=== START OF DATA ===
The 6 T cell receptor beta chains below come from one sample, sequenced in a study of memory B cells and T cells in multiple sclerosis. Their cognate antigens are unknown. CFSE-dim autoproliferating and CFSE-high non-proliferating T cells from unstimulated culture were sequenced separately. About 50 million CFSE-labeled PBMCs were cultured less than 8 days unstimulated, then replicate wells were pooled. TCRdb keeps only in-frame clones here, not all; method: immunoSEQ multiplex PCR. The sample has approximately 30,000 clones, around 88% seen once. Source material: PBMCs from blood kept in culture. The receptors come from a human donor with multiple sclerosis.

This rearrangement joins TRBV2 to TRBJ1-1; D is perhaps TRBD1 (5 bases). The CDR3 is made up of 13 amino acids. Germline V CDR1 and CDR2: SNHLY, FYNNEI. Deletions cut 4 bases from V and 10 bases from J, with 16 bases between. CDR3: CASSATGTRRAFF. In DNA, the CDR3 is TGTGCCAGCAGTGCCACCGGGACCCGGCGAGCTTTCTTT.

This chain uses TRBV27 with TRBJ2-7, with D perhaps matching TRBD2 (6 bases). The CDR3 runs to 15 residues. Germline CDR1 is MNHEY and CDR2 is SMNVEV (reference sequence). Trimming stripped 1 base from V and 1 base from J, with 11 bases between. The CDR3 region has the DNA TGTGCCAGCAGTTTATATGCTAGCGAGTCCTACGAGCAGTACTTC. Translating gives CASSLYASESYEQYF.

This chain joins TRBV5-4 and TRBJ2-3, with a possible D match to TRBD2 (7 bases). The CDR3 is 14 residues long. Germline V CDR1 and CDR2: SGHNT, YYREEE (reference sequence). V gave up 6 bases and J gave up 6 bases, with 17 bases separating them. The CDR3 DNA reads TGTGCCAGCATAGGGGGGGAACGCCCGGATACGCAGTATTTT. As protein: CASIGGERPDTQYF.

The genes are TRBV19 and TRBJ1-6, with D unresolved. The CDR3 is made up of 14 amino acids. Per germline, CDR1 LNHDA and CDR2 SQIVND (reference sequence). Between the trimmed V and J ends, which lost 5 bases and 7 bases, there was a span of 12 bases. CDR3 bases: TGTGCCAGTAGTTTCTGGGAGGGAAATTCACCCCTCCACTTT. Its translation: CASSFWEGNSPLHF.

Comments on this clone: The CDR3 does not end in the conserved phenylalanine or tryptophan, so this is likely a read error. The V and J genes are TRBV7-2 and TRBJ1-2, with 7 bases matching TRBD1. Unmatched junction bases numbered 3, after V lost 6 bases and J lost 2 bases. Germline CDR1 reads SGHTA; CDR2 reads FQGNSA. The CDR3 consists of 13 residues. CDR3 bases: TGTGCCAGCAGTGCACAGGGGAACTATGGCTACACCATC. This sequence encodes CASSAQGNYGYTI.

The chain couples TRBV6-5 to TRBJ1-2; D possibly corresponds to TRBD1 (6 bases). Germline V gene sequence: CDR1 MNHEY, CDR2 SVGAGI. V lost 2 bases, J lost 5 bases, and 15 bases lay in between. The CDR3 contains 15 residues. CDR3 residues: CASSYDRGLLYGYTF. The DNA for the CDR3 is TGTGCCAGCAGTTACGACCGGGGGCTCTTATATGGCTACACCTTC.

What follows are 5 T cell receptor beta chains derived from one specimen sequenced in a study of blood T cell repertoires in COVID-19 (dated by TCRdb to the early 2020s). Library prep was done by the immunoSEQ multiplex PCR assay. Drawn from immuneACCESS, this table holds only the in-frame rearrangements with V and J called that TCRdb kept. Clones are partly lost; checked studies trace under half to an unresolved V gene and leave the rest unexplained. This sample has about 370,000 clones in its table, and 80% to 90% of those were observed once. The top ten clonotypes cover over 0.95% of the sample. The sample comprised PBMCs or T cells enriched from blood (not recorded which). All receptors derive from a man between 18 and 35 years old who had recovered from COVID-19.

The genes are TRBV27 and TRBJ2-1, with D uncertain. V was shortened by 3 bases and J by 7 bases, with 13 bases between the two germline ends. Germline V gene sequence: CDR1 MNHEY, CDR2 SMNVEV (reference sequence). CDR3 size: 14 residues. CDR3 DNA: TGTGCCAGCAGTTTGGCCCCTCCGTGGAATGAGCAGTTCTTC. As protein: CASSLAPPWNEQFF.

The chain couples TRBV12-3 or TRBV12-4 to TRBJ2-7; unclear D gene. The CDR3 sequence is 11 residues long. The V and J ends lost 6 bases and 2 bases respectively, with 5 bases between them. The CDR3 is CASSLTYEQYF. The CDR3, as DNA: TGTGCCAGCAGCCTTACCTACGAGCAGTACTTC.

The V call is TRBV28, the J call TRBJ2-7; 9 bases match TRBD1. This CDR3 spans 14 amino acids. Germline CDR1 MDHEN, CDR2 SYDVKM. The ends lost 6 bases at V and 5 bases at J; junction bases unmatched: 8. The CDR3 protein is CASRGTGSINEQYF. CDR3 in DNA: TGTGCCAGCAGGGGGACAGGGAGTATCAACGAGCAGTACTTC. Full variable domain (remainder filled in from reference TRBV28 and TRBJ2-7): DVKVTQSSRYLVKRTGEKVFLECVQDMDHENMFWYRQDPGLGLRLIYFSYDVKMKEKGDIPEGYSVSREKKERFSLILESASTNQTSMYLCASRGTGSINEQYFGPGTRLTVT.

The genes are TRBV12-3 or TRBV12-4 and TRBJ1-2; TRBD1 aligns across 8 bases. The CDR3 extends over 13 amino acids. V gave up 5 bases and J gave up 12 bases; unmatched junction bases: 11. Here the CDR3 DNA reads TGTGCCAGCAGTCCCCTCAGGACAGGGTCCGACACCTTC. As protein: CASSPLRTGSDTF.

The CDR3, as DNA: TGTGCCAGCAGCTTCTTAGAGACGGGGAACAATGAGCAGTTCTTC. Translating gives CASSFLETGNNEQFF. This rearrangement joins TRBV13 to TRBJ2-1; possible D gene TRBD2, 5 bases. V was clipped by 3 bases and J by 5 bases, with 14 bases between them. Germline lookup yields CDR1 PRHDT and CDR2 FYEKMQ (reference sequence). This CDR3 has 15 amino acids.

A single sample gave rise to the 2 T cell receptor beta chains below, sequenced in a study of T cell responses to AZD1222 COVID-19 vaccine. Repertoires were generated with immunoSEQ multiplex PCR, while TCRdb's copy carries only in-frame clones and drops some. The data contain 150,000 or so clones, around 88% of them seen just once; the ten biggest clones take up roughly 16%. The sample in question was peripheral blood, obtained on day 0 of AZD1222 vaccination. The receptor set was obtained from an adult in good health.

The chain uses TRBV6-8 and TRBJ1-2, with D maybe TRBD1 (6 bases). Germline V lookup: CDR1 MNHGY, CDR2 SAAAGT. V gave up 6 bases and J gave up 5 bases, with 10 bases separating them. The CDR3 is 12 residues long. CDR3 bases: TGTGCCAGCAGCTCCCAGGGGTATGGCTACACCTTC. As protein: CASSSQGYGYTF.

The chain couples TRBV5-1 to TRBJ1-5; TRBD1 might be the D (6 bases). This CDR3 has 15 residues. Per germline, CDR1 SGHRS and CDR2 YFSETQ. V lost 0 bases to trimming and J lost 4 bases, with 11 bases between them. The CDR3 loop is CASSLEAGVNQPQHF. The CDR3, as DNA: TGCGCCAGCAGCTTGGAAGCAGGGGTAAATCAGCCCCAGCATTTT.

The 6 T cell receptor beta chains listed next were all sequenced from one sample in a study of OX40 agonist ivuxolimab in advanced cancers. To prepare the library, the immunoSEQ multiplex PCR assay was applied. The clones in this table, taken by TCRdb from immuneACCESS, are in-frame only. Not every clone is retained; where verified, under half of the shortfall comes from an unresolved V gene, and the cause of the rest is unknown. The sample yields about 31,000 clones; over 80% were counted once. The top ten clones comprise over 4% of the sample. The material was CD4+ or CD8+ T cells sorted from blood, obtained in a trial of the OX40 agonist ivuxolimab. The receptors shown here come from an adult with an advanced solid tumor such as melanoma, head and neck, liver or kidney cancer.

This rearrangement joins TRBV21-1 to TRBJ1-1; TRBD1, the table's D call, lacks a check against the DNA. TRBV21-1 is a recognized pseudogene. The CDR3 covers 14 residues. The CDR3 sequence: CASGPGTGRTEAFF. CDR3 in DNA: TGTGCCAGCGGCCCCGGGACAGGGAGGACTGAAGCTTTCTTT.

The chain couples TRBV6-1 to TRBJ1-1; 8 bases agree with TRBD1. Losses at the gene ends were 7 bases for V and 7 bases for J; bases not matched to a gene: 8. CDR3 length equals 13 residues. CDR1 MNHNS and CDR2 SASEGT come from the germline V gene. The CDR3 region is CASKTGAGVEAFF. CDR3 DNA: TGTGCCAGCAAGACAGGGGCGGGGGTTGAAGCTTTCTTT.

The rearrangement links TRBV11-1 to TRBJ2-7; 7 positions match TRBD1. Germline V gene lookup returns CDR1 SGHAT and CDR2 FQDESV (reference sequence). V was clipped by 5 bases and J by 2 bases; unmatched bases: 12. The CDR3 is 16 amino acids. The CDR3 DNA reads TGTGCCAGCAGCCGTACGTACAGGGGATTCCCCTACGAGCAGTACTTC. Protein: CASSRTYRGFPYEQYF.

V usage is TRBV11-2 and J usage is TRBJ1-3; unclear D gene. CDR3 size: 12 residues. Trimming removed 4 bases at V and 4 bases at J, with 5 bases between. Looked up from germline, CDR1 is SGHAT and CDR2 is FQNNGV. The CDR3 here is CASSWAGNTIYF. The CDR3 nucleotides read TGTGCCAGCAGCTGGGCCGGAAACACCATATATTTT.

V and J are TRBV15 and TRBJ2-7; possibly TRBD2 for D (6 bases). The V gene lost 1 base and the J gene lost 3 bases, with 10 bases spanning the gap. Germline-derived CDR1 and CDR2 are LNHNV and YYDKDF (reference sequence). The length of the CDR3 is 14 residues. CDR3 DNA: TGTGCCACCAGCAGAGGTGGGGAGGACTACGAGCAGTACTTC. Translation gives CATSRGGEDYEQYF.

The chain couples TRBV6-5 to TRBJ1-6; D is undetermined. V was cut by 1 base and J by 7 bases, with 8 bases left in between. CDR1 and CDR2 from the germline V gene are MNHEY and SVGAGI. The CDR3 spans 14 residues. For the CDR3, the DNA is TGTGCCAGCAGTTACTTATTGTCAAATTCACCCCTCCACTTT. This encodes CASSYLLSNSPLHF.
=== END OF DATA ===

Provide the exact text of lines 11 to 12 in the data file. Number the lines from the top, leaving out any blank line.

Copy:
The V call is TRBV28, the J call TRBJ2-7; 9 bases match TRBD1. This CDR3 spans 14 amino acids. Germline CDR1 MDHEN, CDR2 SYDVKM. The ends lost 6 bases at V and 5 bases at J; junction bases unmatched: 8. The CDR3 protein is CASRGTGSINEQYF. CDR3 in DNA: TGTGCCAGCAGGGGGACAGGGAGTATCAACGAGCAGTACTTC. Full variable domain (remainder filled in from reference TRBV28 and TRBJ2-7): DVKVTQSSRYLVKRTGEKVFLECVQDMDHENMFWYRQDPGLGLRLIYFSYDVKMKEKGDIPEGYSVSREKKERFSLILESASTNQTSMYLCASRGTGSINEQYFGPGTRLTVT.

The genes are TRBV12-3 or TRBV12-4 and TRBJ1-2; TRBD1 aligns across 8 bases. The CDR3 extends over 13 amino acids. V gave up 5 bases and J gave up 12 bases; unmatched junction bases: 11. Here the CDR3 DNA reads TGTGCCAGCAGTCCCCTCAGGACAGGGTCCGACACCTTC. As protein: CASSPLRTGSDTF.